Commissioners retain burn ban, approve tower clock, and return to budget challenges

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The Robertson County Commissioners took a brief break from budget discussions to handle routine business items Monday afternoon.  It began the session with a public hearing over the District and County Court’s continuing efforts to scan and maintain all of their records going back to the 1800’s in digital format.  When no one responded to Judge Jan Roe’s request for questions or comments, the hearing closed and, 10 minutes later, the regular session began.  

The court recorded office revenues of over $38,600 for the County Clerk’s office, and $13,848.20 for the District Clerk’s office. The panel also agreed to allow the District Clerk to raise filing fees from $5 to $10 per archive filing.  It approved a tax refund for a resident who had overpaid and agreed to hold a referendum during the May election cycle over the proposal to build a new jail.

Under “construction-related items,” Judge Roe stated that adding a clock to the historic courthouse tower had proven to be a necessity rather than an option because the tower clock appeared in the contract with the Texas Historical Commission.  The panel approved a clock face and hands so that the clock with four faces could be purchased and placed in the new but historic clock tower.

The Commissioners decided to retain the burn ban since the county has received no rain in sufficient amounts to relieve drought conditions. The panel named a private road off of FM 2549 “Filar Lane” and accepted the auditor’s report for the Emergency Services District.

Next, the panel approved its indigent Health Care Agreement with the Brazos Valley Council of Governments for $41,500 and declined to enter into an interlocal agreement with Lubbock County to participate in the Regional Public Defender for Capital Cases Program.  County DA Coty Siegert pointed out that the agreement, which would become very expensive in its fourth year, would provide insurance to cover part of the cost of prosecuting a capital case (one carrying the death penalty).  Siegert said he didn’t think it was worth the expense because the County had not prosecuted a capital case in over 20 years and Brazos County had the insurance but was still out over $400,000 in a capital case it was currently prosecuting. 

The Court agreed to purchase two cars for the DA’s investigating team, and agreed to participate in the County Road Transportation infrastructure grant program available through TxDOT.  It also approved a rental agreement with Applied Concepts for the acquisition of radar for county law enforcement vehicles.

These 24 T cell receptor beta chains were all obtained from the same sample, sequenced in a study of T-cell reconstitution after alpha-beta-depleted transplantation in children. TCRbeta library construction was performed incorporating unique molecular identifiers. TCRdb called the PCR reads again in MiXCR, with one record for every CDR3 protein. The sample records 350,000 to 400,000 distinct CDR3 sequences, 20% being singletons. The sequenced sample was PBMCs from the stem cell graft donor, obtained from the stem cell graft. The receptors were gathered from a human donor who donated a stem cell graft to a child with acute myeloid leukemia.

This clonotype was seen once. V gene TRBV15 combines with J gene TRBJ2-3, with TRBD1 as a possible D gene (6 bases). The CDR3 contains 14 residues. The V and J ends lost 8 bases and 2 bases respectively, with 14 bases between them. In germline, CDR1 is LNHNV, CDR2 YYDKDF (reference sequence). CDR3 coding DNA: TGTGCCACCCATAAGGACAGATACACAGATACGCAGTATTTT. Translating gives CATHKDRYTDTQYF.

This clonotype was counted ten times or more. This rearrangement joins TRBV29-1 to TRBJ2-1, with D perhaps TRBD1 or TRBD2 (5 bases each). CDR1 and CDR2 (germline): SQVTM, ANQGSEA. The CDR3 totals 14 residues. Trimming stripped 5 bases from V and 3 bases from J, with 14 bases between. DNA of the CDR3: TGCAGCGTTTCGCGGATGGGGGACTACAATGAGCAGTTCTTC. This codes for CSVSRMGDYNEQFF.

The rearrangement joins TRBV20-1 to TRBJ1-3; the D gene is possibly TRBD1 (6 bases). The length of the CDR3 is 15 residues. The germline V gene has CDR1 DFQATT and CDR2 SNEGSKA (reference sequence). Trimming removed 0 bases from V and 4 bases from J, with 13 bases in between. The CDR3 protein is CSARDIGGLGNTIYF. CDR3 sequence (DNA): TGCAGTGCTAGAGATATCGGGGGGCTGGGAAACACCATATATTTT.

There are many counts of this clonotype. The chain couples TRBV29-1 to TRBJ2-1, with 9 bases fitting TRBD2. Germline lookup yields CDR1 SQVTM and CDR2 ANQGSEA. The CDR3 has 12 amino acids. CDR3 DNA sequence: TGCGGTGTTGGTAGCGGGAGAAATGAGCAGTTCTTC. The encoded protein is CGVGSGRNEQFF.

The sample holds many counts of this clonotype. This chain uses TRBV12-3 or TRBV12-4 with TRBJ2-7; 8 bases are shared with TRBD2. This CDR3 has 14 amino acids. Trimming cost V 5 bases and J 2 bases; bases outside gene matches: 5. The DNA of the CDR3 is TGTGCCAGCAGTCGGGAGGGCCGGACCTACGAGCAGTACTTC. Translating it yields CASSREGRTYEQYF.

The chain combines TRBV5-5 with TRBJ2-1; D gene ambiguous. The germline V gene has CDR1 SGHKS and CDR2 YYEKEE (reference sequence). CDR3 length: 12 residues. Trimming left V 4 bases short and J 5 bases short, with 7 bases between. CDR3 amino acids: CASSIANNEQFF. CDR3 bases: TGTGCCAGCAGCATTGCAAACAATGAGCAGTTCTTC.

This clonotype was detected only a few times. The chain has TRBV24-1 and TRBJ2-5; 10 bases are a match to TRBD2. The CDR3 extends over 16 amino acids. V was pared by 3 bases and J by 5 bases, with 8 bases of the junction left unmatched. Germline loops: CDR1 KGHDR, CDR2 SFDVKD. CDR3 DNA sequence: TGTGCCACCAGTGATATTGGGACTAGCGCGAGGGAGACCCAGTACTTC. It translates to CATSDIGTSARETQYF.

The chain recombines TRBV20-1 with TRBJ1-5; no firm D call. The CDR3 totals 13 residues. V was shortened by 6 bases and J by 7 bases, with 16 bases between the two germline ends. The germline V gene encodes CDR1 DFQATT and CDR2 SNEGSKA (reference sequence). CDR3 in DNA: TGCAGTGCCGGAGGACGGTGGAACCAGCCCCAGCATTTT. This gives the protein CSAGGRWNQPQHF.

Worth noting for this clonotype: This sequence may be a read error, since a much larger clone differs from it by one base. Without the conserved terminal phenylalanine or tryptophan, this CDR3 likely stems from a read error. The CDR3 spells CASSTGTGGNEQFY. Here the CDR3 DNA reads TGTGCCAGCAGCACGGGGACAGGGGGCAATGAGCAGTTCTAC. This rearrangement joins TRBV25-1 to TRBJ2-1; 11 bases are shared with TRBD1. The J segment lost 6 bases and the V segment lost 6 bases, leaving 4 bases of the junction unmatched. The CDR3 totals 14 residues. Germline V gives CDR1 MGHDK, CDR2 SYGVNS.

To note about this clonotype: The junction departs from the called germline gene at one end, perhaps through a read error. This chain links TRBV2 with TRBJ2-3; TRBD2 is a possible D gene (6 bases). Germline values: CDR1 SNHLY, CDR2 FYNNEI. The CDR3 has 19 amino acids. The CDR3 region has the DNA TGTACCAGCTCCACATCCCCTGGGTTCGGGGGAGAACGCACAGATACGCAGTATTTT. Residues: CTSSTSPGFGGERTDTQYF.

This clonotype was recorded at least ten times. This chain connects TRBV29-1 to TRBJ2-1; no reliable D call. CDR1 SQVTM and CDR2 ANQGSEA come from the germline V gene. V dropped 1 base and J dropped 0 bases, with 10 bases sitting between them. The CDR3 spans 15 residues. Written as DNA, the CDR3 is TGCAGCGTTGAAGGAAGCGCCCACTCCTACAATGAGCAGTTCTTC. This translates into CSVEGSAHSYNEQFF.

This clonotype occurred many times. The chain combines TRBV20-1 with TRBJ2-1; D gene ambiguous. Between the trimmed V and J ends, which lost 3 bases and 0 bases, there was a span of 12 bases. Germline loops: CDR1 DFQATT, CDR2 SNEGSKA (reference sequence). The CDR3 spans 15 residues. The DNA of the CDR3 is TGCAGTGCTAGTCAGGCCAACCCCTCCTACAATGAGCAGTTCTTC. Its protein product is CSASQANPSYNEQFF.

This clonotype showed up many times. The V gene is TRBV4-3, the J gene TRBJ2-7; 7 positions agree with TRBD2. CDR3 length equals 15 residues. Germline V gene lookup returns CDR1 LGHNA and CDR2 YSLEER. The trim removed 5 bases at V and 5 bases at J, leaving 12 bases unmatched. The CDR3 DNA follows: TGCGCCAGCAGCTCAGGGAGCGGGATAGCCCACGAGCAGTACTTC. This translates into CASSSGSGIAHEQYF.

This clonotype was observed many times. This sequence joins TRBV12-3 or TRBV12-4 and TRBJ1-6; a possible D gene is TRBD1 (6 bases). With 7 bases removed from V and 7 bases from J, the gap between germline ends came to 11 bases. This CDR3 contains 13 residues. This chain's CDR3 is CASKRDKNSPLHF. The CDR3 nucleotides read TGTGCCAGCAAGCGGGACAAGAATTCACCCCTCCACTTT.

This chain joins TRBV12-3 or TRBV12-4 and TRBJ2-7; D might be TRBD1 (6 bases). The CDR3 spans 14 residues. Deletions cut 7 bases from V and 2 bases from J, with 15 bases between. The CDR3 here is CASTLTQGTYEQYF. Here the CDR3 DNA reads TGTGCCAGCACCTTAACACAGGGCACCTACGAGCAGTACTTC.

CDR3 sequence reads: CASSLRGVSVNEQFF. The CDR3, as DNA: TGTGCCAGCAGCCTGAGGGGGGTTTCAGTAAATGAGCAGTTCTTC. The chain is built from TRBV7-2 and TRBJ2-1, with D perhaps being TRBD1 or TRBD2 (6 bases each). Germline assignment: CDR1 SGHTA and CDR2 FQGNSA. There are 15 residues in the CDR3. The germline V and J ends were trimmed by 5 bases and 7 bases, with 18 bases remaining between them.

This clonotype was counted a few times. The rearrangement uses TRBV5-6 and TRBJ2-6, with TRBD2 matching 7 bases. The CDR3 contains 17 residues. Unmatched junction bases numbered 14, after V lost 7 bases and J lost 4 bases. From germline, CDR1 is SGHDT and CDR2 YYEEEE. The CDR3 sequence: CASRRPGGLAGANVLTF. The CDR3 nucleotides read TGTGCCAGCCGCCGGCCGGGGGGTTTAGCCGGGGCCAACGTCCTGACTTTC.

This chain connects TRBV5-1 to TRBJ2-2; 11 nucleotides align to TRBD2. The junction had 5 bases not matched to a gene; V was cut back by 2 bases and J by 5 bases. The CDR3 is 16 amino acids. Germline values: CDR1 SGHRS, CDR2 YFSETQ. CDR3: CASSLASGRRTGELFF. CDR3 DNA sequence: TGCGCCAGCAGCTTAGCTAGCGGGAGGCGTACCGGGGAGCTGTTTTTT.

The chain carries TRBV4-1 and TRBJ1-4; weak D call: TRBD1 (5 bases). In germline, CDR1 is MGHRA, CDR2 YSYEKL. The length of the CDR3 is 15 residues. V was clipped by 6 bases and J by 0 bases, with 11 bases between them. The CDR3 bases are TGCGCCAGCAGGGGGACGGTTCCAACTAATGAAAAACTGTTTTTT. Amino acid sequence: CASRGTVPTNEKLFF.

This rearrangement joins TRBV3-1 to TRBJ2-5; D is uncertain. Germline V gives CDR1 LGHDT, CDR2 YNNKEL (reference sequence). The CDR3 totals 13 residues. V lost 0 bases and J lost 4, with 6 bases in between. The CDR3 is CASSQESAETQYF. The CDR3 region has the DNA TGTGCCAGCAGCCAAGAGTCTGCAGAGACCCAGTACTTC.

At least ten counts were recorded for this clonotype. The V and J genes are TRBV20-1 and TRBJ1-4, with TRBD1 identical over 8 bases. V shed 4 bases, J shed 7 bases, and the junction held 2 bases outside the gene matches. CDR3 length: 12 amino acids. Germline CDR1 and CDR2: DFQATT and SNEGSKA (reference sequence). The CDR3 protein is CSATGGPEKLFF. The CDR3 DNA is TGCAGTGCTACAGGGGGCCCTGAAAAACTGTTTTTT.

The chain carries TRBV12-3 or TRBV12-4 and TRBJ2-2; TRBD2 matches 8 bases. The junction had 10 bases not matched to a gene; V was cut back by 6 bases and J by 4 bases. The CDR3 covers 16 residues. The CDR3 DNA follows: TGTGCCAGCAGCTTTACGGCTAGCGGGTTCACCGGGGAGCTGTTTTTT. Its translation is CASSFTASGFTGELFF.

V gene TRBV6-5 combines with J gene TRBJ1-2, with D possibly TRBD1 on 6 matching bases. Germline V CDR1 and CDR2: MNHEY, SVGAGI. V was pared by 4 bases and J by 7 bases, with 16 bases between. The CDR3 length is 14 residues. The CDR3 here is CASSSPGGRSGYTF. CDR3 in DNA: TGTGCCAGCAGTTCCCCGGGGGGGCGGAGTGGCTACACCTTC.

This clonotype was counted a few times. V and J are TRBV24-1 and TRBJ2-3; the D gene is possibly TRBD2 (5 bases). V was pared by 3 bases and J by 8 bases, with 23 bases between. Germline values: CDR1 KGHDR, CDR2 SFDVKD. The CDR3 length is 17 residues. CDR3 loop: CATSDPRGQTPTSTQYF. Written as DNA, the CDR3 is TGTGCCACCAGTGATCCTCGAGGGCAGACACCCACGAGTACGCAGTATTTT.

The panel approved the construction of a cul-de-sac at the end of Reynolds Ln. just outside the Hearne city limits and decided to ask Jetta Operating Company for additional information before it allowed it to bore a passage for electrical lines under Pin Oak Rd.  It approved Tri-County Special Utility District’s request to construct a waterline under Bartkowiak Rd.

Before returning to budget discussions, the Court approved two adjustments to its current budget and an invoice listing of over $330,700.  It accepted bids for County dental insurance and opted to retain its current issuer, Guardian.  It also approved replacing the copier in the Robertson County Community Supervision and Corrections Department with a better machine at a lower cost to the County.

Commissioners approved AFLAC as its agent to service county Colonial accounts and accepted an expenditure report from the Bremond Public Library.  It also responded to a request for $500 from the Robertson County Historical Commission to establish a webpage by shifting the proposed expenditure from the County general fund to the HOT (hotel occupancy tax) fund.  

With its entire regular session agenda items addressed, the Court adjourned into a budget workshop session.  With significant cuts in Road and Bridge and transfers from the 2013-14 to the current budget ending on September 30, the County is still looking at a tax increase of 3.5 cents on every $100 valuation or about a $26 increase in county taxes to the average household.  

District Court Judge Robert Stem is still hoping to improve courthouse security, added Roe.  “Courtsync,” an advanced communication system which would expedite communication between offices if an intruder threatened, could be tied into the county’s Copsync program—one it has already purchased—at minimal cost, said Roe.  Another solution could be a camera monitoring system.  

The Court returned to regular session to adjourn with plans to meet again on Friday to complete the budgeting and tax rate adopting process.

Melissa Freeman / Robertson County News

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